six sigma and lean six sigma
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DESCRIPTIONSIX SIGMA AND LEAN SIX SIGMA. Glser Kksal METU 2008. Outline. Six sigma Six sigma programs and DMAIC Comparison of six sigma, lean six sigma and design for six sigma Lean six sigma Concluding remarks. Six Sigma. - PowerPoint PPT Presentation
SIX SIGMA AND LEAN SIX SIGMAGlser KksalMETU2008
OutlineSix sigmaSix sigma programs and DMAICComparison of six sigma, lean six sigma and design for six sigmaLean six sigmaConcluding remarks
Six SigmaUse of statistics & other analytical tools has grown steadily for over 80 years Statistical quality control (origins in 1920, explosive growth during WW II, 1950s)Operations research (1940s)FDA, EPA in the 1970sTQM (Total Quality Management) movement in the 1980sReengineering of business processes (late 1980s)Six-Sigma (origins at Motorola in 1987, expanded impact during 1990s to present)
Six Sigma: A Concrete GuidelineA need for SystematicScientificEffectiveapproach that will lead to financial, productivity and quality results in a short timeISO 9000 seriesEFQM, MBNQA quality excellence modelsSix Sigma
Six SigmaBusiness philosophy & strategy adopted by companies who are recognized as world leaders in quality.Quality improvement methodology used successfully by Motorola, Texas Instruments, Allied Signal, Boeing, Sony, LG and General Electric etc. to improve business processes and products.A set of improvement tools Soft and Hard (data driven)Statistical measure of process capability which measures world class quality, equivalent to a long-term defect(ive) rate of just 3.4 ppm.Customer-focused determine where we should focus our quality improvements.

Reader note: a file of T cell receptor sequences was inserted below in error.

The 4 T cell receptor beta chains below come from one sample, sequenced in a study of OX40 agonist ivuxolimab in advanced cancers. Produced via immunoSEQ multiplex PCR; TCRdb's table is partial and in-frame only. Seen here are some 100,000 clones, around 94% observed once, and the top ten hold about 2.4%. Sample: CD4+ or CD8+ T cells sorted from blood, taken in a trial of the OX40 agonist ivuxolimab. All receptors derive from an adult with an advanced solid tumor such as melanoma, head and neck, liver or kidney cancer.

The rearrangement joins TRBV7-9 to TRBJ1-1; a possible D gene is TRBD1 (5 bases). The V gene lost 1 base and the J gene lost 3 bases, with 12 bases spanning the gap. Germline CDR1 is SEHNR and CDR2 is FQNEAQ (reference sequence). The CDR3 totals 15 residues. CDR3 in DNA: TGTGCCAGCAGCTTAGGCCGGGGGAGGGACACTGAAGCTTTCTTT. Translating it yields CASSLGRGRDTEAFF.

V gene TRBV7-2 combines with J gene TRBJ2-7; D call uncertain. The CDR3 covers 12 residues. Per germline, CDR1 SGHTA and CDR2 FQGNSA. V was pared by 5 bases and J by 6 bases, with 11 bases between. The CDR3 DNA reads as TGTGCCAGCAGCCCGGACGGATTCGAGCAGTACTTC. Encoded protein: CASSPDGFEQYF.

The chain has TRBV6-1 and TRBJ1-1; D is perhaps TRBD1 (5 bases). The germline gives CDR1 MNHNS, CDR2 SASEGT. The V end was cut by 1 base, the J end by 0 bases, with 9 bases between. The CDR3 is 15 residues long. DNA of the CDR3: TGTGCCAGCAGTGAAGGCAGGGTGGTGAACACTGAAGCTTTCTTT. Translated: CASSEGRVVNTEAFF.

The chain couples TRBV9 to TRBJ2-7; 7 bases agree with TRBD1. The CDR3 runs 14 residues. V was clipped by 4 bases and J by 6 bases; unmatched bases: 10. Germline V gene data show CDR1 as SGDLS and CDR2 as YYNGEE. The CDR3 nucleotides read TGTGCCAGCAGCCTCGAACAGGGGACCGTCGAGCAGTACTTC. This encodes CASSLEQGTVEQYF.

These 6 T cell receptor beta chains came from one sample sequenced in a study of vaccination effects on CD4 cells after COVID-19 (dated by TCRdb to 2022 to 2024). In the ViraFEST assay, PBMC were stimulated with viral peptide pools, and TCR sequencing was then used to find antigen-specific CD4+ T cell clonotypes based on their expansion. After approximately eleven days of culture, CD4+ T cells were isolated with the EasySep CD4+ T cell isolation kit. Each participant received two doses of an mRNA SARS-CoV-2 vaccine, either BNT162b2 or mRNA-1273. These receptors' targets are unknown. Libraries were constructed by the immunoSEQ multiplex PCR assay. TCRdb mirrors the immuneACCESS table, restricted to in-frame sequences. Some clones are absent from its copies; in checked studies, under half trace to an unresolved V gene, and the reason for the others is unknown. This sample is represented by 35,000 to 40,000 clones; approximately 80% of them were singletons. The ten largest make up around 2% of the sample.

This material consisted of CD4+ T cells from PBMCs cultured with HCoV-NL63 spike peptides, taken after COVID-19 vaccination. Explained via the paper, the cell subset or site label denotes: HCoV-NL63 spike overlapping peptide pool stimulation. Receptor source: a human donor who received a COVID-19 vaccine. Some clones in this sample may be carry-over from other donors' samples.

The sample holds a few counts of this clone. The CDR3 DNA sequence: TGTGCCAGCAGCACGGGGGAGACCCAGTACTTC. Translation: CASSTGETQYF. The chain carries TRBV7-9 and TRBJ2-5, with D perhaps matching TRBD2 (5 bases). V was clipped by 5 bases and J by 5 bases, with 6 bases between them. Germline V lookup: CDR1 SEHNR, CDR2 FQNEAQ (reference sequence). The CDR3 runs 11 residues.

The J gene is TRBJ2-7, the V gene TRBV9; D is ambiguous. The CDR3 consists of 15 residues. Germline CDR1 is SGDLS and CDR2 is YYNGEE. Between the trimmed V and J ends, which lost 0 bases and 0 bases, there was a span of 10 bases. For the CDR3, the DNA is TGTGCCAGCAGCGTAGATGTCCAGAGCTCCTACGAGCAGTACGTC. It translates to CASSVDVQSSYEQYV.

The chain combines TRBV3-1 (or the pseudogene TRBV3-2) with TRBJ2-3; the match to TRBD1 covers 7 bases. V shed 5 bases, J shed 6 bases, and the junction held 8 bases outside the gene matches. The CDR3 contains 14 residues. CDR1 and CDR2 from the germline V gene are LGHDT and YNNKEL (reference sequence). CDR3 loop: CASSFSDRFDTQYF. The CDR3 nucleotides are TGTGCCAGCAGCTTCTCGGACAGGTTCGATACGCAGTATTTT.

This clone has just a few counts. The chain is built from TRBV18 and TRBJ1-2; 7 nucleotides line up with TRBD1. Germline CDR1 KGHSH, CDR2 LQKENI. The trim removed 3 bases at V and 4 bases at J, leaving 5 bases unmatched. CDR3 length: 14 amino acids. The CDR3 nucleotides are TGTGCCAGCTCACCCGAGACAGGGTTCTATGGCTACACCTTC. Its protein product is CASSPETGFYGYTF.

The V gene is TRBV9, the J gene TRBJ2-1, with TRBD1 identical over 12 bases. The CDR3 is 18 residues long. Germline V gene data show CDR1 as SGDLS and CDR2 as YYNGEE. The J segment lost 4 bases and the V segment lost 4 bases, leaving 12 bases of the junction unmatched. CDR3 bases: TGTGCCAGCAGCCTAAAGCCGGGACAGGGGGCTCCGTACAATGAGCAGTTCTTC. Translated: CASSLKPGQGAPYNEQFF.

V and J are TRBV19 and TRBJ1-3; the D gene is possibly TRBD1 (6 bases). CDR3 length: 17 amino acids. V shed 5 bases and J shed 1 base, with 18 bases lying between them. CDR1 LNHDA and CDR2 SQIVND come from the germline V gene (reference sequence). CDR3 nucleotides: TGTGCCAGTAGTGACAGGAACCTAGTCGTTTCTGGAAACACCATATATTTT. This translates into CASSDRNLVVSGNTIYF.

Six SigmaIt was firstly introduced by Motorola in the mid 80s to use the Japanese quality ideas effectively.A well-proven project management approach that is used to tackle existing problems and to design new processes and products for Six Sigma quality.It has also extended out of manufacturing industries into service industries (transactional processes) as the Six Sigma concepts become more commercialized. It is used by companies who are in the supply chain of those companies adopting Six Sigma.It is not only about a full toolbox, it is also about people and strategy.
Six Sigma QualitySource: D. C. Montgomery, *Introduction to Statistical Quality Control, Wiley, 2005.
Six Sigma as a MetricIndustry AverageNot competitive30-40% of Sales 308,5372
20-30% of Sales 66,8073
15-20% of Sales 6,2104
10-15% of Sales 2335
The Process Improvement Triad: DFSS, Lean, and DMAICLean Six SigmaSix SigmaPredictabilityFeasibilityEfficiencyCapabilityAccuracyFlow Mapping Waste EliminationCycle TimeWIP ReductionOperations and Design LeanQuickCapableDMAICELIMINATE WASTE, IMPROVE CYCLE TIMEDESIGN PREDICTIVE QUALITY INTO PRODUCTSELIMINATE DEFECTS, REDUCE VARIABILITYDFSSRobustRequirements allocationCapability assessmentRobust DesignPredictable Product QualityDesign for Six SigmaSource: D. C. Montgomery, *Introduction to Statistical Quality Control, Wiley, 2005.
Human Resource Six Sigma ProjectsBlack/GreenbeltsDriving forces of Six Sigma in companiesManage projects with the usage of Six Sigma ToolsForm Teams.Project Teams Achieve targets in the leadership of BB/GBFormed from the seniors of the processBring up BB/GB by new trainingsHelp management in the project and BB/GB selection Technical support in the methodology to the project teams